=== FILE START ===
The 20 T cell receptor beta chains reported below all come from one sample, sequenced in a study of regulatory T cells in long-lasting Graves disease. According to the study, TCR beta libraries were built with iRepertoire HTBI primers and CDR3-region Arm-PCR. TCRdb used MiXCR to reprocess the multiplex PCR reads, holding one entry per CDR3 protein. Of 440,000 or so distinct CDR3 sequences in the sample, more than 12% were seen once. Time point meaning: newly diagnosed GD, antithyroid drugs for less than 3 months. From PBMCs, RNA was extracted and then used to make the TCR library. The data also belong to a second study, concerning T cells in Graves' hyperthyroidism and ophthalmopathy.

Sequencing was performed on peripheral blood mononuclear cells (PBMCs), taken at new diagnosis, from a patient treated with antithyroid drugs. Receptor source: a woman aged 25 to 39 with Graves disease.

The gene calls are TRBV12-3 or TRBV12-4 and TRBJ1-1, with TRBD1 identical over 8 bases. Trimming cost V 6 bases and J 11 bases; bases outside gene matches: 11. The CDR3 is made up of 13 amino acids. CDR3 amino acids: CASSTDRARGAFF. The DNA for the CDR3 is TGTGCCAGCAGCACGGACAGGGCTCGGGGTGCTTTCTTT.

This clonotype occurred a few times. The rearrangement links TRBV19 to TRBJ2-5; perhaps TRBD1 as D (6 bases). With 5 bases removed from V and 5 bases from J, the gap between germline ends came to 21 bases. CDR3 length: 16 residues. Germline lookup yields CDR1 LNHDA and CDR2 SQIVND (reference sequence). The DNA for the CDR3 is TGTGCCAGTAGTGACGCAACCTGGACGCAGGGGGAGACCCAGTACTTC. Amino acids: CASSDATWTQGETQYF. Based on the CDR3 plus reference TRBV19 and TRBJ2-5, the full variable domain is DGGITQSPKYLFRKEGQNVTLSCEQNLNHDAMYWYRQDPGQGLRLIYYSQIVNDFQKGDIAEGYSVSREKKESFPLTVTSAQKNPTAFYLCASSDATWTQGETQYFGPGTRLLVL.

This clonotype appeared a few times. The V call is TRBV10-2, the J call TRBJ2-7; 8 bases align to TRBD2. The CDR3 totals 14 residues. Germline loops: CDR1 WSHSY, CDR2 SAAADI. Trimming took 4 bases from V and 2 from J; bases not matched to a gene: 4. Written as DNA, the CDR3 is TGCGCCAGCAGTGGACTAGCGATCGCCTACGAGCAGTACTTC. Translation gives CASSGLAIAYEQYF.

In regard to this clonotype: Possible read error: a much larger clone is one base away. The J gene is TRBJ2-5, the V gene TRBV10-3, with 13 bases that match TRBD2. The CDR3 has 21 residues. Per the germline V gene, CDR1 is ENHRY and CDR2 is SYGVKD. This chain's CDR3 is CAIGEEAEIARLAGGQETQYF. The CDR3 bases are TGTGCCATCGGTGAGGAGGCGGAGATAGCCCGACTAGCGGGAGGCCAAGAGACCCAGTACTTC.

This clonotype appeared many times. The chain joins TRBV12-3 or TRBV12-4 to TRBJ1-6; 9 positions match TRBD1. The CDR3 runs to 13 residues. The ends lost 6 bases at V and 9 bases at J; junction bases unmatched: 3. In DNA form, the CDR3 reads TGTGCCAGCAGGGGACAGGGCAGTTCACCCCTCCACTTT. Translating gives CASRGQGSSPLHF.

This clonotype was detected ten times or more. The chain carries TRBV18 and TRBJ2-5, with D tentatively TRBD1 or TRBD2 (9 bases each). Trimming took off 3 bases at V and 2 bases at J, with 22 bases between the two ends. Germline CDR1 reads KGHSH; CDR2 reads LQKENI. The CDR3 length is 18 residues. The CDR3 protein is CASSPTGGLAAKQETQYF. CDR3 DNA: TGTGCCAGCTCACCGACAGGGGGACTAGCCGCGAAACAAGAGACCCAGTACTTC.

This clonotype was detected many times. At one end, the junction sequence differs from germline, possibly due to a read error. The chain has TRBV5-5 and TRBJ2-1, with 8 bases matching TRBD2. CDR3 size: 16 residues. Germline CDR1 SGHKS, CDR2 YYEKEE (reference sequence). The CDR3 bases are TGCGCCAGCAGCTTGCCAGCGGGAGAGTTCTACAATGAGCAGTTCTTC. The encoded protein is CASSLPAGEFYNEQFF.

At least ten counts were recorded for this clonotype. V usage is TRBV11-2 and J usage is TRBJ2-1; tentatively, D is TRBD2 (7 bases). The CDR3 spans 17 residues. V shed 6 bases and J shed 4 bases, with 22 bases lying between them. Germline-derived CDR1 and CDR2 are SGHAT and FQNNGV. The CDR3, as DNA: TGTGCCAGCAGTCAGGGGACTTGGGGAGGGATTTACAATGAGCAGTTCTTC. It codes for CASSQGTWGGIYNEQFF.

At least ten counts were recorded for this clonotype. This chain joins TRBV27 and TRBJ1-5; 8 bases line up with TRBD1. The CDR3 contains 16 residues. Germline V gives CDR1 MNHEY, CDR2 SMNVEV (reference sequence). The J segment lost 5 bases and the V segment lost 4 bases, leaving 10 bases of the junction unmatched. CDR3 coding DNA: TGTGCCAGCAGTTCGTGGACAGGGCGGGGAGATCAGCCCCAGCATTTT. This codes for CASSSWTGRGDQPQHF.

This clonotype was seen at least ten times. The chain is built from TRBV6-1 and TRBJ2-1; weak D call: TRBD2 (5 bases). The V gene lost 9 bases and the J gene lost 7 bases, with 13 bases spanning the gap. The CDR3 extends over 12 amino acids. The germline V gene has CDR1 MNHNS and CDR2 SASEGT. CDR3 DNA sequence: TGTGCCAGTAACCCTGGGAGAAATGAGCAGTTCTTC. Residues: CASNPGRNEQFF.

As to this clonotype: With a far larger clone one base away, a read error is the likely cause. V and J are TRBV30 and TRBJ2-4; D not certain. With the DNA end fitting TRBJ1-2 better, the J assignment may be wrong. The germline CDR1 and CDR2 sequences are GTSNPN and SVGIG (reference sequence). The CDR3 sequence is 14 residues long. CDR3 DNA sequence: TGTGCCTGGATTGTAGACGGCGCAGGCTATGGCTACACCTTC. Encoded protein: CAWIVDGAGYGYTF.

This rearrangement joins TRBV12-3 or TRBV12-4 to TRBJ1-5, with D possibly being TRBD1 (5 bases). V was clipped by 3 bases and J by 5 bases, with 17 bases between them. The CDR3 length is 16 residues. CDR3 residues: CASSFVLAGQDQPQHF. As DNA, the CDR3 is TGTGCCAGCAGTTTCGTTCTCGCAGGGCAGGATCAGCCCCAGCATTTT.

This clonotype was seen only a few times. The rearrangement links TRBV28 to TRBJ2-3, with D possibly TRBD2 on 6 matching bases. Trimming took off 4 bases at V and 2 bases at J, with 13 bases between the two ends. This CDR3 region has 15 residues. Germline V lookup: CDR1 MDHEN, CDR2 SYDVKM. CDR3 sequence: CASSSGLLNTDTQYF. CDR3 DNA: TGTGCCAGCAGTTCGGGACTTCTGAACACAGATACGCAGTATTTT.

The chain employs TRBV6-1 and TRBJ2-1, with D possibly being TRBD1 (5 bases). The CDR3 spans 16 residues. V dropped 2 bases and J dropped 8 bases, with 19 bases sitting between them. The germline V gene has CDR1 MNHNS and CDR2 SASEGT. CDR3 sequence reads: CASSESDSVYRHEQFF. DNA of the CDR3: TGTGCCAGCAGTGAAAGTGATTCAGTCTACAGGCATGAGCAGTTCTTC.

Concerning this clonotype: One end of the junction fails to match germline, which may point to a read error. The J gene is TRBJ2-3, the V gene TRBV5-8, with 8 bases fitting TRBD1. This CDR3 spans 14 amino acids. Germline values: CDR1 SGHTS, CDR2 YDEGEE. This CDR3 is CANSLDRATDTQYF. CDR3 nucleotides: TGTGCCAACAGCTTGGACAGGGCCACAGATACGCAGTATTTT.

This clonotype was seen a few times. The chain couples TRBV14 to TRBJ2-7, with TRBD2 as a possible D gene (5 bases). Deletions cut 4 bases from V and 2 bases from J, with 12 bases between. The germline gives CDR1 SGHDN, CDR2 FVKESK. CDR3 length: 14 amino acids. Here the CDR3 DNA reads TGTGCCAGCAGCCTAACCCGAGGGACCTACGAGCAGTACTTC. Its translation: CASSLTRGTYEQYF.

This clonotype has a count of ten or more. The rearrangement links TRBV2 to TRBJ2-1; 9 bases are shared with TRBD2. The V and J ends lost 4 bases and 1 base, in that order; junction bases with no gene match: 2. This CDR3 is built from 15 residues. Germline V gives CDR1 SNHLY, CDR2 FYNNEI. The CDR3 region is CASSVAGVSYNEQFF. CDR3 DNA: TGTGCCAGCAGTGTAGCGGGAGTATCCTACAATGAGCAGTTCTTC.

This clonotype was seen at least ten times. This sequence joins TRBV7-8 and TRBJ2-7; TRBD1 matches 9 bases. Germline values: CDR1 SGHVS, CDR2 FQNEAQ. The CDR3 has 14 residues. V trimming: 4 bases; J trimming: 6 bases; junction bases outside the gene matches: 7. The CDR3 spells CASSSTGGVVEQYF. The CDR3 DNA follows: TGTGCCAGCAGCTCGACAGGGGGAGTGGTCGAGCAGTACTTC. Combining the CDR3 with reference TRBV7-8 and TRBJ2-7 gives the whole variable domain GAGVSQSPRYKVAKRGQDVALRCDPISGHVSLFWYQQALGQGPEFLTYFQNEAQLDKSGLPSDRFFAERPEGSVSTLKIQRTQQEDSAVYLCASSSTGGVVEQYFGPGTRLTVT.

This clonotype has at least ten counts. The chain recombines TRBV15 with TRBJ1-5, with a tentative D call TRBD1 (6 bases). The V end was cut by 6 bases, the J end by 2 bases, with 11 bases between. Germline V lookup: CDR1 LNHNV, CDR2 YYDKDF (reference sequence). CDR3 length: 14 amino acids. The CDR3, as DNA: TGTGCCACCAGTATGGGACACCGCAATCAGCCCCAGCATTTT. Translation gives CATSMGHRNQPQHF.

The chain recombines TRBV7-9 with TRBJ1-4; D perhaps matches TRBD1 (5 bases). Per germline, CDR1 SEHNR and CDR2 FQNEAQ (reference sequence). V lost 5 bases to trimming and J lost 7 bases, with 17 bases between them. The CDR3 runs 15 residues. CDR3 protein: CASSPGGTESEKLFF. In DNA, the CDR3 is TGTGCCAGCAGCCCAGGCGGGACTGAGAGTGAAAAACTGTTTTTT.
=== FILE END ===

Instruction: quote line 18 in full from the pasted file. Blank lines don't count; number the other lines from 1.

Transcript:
This clonotype was seen a few times. The chain couples TRBV14 to TRBJ2-7, with TRBD2 as a possible D gene (5 bases). Deletions cut 4 bases from V and 2 bases from J, with 12 bases between. The germline gives CDR1 SGHDN, CDR2 FVKESK. CDR3 length: 14 amino acids. Here the CDR3 DNA reads TGTGCCAGCAGCCTAACCCGAGGGACCTACGAGCAGTACTTC. Its translation: CASSLTRGTYEQYF.